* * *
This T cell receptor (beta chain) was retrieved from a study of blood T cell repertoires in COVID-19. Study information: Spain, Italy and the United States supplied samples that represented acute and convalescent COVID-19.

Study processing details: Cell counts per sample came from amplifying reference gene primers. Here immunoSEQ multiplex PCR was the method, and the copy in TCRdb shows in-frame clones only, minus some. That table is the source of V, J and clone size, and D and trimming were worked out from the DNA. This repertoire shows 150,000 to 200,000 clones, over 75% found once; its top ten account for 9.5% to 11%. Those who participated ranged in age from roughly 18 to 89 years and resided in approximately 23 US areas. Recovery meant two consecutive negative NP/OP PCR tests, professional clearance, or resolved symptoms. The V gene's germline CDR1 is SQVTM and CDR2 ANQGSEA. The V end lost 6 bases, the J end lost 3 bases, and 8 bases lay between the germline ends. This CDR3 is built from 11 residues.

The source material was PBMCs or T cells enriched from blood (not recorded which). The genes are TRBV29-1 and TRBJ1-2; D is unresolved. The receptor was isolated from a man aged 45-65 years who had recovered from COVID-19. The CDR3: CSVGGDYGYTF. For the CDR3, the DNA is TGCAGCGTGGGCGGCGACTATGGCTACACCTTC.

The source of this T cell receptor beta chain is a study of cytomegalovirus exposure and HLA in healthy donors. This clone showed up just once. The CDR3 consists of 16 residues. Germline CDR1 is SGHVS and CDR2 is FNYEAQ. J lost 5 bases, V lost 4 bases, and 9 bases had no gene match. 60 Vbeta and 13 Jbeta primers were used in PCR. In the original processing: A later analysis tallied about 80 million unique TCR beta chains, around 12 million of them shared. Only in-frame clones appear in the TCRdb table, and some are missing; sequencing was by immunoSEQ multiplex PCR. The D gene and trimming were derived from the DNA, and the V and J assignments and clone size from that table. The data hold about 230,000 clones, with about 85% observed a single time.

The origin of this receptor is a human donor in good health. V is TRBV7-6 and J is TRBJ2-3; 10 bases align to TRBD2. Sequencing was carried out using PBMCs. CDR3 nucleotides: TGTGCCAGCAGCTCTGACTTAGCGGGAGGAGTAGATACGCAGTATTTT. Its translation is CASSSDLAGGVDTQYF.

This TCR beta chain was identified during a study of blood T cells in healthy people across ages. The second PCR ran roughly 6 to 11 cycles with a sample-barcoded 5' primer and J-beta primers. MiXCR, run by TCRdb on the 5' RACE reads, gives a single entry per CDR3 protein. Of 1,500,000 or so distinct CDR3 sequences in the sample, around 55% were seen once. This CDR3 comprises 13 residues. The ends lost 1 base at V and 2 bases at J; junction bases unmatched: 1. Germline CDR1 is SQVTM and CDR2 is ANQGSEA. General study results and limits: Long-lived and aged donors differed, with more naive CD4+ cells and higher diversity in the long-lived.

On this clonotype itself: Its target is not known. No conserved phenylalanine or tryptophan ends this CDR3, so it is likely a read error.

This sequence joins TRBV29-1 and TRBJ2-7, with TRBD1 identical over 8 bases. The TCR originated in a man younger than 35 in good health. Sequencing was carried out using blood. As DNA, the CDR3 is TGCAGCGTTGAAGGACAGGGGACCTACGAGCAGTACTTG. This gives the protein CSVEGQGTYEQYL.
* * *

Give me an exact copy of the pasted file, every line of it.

This T cell receptor (beta chain) was retrieved from a study of blood T cell repertoires in COVID-19. Study information: Spain, Italy and the United States supplied samples that represented acute and convalescent COVID-19.

Study processing details: Cell counts per sample came from amplifying reference gene primers. Here immunoSEQ multiplex PCR was the method, and the copy in TCRdb shows in-frame clones only, minus some. That table is the source of V, J and clone size, and D and trimming were worked out from the DNA. This repertoire shows 150,000 to 200,000 clones, over 75% found once; its top ten account for 9.5% to 11%. Those who participated ranged in age from roughly 18 to 89 years and resided in approximately 23 US areas. Recovery meant two consecutive negative NP/OP PCR tests, professional clearance, or resolved symptoms. The V gene's germline CDR1 is SQVTM and CDR2 ANQGSEA. The V end lost 6 bases, the J end lost 3 bases, and 8 bases lay between the germline ends. This CDR3 is built from 11 residues.

The source material was PBMCs or T cells enriched from blood (not recorded which). The genes are TRBV29-1 and TRBJ1-2; D is unresolved. The receptor was isolated from a man aged 45-65 years who had recovered from COVID-19. The CDR3: CSVGGDYGYTF. For the CDR3, the DNA is TGCAGCGTGGGCGGCGACTATGGCTACACCTTC.

The source of this T cell receptor beta chain is a study of cytomegalovirus exposure and HLA in healthy donors. This clone showed up just once. The CDR3 consists of 16 residues. Germline CDR1 is SGHVS and CDR2 is FNYEAQ. J lost 5 bases, V lost 4 bases, and 9 bases had no gene match. 60 Vbeta and 13 Jbeta primers were used in PCR. In the original processing: A later analysis tallied about 80 million unique TCR beta chains, around 12 million of them shared. Only in-frame clones appear in the TCRdb table, and some are missing; sequencing was by immunoSEQ multiplex PCR. The D gene and trimming were derived from the DNA, and the V and J assignments and clone size from that table. The data hold about 230,000 clones, with about 85% observed a single time.

The origin of this receptor is a human donor in good health. V is TRBV7-6 and J is TRBJ2-3; 10 bases align to TRBD2. Sequencing was carried out using PBMCs. CDR3 nucleotides: TGTGCCAGCAGCTCTGACTTAGCGGGAGGAGTAGATACGCAGTATTTT. Its translation is CASSSDLAGGVDTQYF.

This TCR beta chain was identified during a study of blood T cells in healthy people across ages. The second PCR ran roughly 6 to 11 cycles with a sample-barcoded 5' primer and J-beta primers. MiXCR, run by TCRdb on the 5' RACE reads, gives a single entry per CDR3 protein. Of 1,500,000 or so distinct CDR3 sequences in the sample, around 55% were seen once. This CDR3 comprises 13 residues. The ends lost 1 base at V and 2 bases at J; junction bases unmatched: 1. Germline CDR1 is SQVTM and CDR2 is ANQGSEA. General study results and limits: Long-lived and aged donors differed, with more naive CD4+ cells and higher diversity in the long-lived.

On this clonotype itself: Its target is not known. No conserved phenylalanine or tryptophan ends this CDR3, so it is likely a read error.

This sequence joins TRBV29-1 and TRBJ2-7, with TRBD1 identical over 8 bases. The TCR originated in a man younger than 35 in good health. Sequencing was carried out using blood. As DNA, the CDR3 is TGCAGCGTTGAAGGACAGGGGACCTACGAGCAGTACTTG. This gives the protein CSVEGQGTYEQYL.